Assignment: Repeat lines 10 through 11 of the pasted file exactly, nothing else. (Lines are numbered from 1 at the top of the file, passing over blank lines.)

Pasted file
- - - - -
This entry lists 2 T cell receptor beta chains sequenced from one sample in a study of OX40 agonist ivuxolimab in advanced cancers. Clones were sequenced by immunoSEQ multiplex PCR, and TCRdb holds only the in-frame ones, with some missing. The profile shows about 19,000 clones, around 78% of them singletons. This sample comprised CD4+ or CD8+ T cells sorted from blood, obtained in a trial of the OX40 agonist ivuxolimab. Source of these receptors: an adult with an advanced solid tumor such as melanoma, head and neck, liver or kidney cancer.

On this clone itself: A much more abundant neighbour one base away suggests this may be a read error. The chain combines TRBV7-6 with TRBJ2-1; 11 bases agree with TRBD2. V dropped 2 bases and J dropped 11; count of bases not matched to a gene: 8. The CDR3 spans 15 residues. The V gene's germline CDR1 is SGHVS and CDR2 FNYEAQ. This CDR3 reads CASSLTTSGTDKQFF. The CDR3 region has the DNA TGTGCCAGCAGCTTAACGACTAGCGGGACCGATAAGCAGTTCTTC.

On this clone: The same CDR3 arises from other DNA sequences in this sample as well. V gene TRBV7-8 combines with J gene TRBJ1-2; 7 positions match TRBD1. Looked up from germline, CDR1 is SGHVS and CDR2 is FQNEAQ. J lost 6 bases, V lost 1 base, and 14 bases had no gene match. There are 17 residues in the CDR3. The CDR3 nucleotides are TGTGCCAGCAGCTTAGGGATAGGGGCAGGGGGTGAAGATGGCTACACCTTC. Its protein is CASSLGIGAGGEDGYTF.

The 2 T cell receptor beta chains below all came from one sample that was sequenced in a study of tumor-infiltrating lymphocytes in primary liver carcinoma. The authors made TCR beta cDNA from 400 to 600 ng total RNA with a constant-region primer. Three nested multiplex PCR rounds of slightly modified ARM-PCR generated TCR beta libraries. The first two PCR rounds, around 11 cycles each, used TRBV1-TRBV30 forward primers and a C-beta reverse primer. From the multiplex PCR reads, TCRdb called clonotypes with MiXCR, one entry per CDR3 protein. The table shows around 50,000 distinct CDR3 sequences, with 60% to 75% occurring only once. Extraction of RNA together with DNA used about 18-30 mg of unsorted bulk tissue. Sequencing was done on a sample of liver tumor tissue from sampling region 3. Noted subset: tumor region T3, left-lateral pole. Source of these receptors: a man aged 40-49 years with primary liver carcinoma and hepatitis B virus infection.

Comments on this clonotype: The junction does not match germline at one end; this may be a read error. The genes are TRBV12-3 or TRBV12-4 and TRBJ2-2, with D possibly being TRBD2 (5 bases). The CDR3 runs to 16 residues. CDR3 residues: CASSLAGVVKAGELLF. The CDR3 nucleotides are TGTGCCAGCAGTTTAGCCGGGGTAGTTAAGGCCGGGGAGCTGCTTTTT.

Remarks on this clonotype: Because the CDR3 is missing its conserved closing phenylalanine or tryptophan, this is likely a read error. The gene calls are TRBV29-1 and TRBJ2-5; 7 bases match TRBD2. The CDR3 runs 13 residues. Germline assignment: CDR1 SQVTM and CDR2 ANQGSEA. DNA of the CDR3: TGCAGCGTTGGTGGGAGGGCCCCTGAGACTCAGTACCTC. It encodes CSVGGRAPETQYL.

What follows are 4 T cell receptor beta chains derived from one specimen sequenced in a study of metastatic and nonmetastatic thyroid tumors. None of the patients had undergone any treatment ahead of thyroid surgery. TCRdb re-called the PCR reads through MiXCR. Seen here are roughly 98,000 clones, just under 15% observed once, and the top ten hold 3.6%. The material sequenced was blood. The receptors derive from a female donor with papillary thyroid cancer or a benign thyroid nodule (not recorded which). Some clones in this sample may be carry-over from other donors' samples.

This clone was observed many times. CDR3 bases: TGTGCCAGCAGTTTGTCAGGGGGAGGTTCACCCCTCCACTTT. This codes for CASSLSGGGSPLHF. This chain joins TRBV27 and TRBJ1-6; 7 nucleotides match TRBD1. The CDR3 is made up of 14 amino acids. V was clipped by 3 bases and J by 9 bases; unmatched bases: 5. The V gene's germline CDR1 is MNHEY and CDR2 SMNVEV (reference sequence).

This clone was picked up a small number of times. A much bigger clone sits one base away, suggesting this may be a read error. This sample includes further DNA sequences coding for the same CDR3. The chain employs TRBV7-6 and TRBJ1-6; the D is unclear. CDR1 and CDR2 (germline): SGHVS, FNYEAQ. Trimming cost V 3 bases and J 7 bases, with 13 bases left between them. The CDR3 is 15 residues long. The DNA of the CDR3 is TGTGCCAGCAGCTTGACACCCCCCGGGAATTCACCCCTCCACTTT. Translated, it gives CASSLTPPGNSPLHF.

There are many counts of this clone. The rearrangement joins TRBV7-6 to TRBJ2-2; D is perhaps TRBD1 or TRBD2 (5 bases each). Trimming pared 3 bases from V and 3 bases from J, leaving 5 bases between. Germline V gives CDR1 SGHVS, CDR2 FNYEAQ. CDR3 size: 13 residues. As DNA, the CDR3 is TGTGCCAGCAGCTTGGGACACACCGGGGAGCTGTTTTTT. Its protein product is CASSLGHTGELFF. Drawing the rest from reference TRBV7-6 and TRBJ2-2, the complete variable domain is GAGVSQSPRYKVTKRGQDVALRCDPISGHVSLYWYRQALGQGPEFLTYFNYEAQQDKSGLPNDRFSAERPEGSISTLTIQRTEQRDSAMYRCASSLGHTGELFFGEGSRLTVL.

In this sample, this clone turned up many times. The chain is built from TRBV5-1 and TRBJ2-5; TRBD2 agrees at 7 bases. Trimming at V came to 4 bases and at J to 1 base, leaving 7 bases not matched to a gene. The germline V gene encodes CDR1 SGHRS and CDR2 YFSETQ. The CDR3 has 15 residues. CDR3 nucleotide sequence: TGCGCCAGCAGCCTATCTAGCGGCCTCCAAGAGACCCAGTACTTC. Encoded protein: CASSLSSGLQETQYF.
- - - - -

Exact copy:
There are many counts of this clone. The rearrangement joins TRBV7-6 to TRBJ2-2; D is perhaps TRBD1 or TRBD2 (5 bases each). Trimming pared 3 bases from V and 3 bases from J, leaving 5 bases between. Germline V gives CDR1 SGHVS, CDR2 FNYEAQ. CDR3 size: 13 residues. As DNA, the CDR3 is TGTGCCAGCAGCTTGGGACACACCGGGGAGCTGTTTTTT. Its protein product is CASSLGHTGELFF. Drawing the rest from reference TRBV7-6 and TRBJ2-2, the complete variable domain is GAGVSQSPRYKVTKRGQDVALRCDPISGHVSLYWYRQALGQGPEFLTYFNYEAQQDKSGLPNDRFSAERPEGSISTLTIQRTEQRDSAMYRCASSLGHTGELFFGEGSRLTVL.

In this sample, this clone turned up many times. The chain is built from TRBV5-1 and TRBJ2-5; TRBD2 agrees at 7 bases. Trimming at V came to 4 bases and at J to 1 base, leaving 7 bases not matched to a gene. The germline V gene encodes CDR1 SGHRS and CDR2 YFSETQ. The CDR3 has 15 residues. CDR3 nucleotide sequence: TGCGCCAGCAGCCTATCTAGCGGCCTCCAAGAGACCCAGTACTTC. Encoded protein: CASSLSSGLQETQYF.